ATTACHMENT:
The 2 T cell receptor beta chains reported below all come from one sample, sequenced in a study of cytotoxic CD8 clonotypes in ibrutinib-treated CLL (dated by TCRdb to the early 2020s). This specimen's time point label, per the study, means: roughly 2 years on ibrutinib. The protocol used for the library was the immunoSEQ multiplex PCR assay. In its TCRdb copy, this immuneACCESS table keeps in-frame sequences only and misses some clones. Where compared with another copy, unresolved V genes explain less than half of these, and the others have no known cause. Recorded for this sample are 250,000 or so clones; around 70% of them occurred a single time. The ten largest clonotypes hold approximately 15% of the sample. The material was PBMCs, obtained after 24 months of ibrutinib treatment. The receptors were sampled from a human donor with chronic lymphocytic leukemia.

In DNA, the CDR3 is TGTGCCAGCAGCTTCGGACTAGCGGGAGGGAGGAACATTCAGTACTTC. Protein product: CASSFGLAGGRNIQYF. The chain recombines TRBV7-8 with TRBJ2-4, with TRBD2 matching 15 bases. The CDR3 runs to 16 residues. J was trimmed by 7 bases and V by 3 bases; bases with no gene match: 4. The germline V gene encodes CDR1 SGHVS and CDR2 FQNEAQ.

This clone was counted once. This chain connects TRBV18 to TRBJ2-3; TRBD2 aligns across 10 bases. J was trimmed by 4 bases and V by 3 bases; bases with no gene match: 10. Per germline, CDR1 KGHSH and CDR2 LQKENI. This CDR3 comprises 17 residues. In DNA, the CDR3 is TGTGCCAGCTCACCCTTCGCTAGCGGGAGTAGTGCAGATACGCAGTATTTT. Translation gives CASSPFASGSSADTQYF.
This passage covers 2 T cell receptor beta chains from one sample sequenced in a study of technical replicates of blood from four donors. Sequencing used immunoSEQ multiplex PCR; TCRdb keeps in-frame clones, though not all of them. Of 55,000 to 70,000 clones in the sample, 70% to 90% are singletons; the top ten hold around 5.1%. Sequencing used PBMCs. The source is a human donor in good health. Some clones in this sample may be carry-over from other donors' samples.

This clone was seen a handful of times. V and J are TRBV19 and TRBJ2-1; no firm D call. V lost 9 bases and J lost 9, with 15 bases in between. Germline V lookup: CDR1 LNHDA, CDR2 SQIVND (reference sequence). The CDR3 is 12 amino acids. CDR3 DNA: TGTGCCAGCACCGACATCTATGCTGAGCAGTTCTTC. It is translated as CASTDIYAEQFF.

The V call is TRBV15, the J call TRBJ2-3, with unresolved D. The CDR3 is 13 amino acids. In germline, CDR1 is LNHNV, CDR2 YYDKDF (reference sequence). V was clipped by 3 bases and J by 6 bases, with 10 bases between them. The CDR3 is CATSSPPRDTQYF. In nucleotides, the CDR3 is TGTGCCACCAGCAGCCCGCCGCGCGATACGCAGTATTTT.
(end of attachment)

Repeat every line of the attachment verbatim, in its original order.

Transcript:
The 2 T cell receptor beta chains reported below all come from one sample, sequenced in a study of cytotoxic CD8 clonotypes in ibrutinib-treated CLL (dated by TCRdb to the early 2020s). This specimen's time point label, per the study, means: roughly 2 years on ibrutinib. The protocol used for the library was the immunoSEQ multiplex PCR assay. In its TCRdb copy, this immuneACCESS table keeps in-frame sequences only and misses some clones. Where compared with another copy, unresolved V genes explain less than half of these, and the others have no known cause. Recorded for this sample are 250,000 or so clones; around 70% of them occurred a single time. The ten largest clonotypes hold approximately 15% of the sample. The material was PBMCs, obtained after 24 months of ibrutinib treatment. The receptors were sampled from a human donor with chronic lymphocytic leukemia.

In DNA, the CDR3 is TGTGCCAGCAGCTTCGGACTAGCGGGAGGGAGGAACATTCAGTACTTC. Protein product: CASSFGLAGGRNIQYF. The chain recombines TRBV7-8 with TRBJ2-4, with TRBD2 matching 15 bases. The CDR3 runs to 16 residues. J was trimmed by 7 bases and V by 3 bases; bases with no gene match: 4. The germline V gene encodes CDR1 SGHVS and CDR2 FQNEAQ.

This clone was counted once. This chain connects TRBV18 to TRBJ2-3; TRBD2 aligns across 10 bases. J was trimmed by 4 bases and V by 3 bases; bases with no gene match: 10. Per germline, CDR1 KGHSH and CDR2 LQKENI. This CDR3 comprises 17 residues. In DNA, the CDR3 is TGTGCCAGCTCACCCTTCGCTAGCGGGAGTAGTGCAGATACGCAGTATTTT. Translation gives CASSPFASGSSADTQYF.
This passage covers 2 T cell receptor beta chains from one sample sequenced in a study of technical replicates of blood from four donors. Sequencing used immunoSEQ multiplex PCR; TCRdb keeps in-frame clones, though not all of them. Of 55,000 to 70,000 clones in the sample, 70% to 90% are singletons; the top ten hold around 5.1%. Sequencing used PBMCs. The source is a human donor in good health. Some clones in this sample may be carry-over from other donors' samples.

This clone was seen a handful of times. V and J are TRBV19 and TRBJ2-1; no firm D call. V lost 9 bases and J lost 9, with 15 bases in between. Germline V lookup: CDR1 LNHDA, CDR2 SQIVND (reference sequence). The CDR3 is 12 amino acids. CDR3 DNA: TGTGCCAGCACCGACATCTATGCTGAGCAGTTCTTC. It is translated as CASTDIYAEQFF.

The V call is TRBV15, the J call TRBJ2-3, with unresolved D. The CDR3 is 13 amino acids. In germline, CDR1 is LNHNV, CDR2 YYDKDF (reference sequence). V was clipped by 3 bases and J by 6 bases, with 10 bases between them. The CDR3 is CATSSPPRDTQYF. In nucleotides, the CDR3 is TGTGCCACCAGCAGCCCGCCGCGCGATACGCAGTATTTT.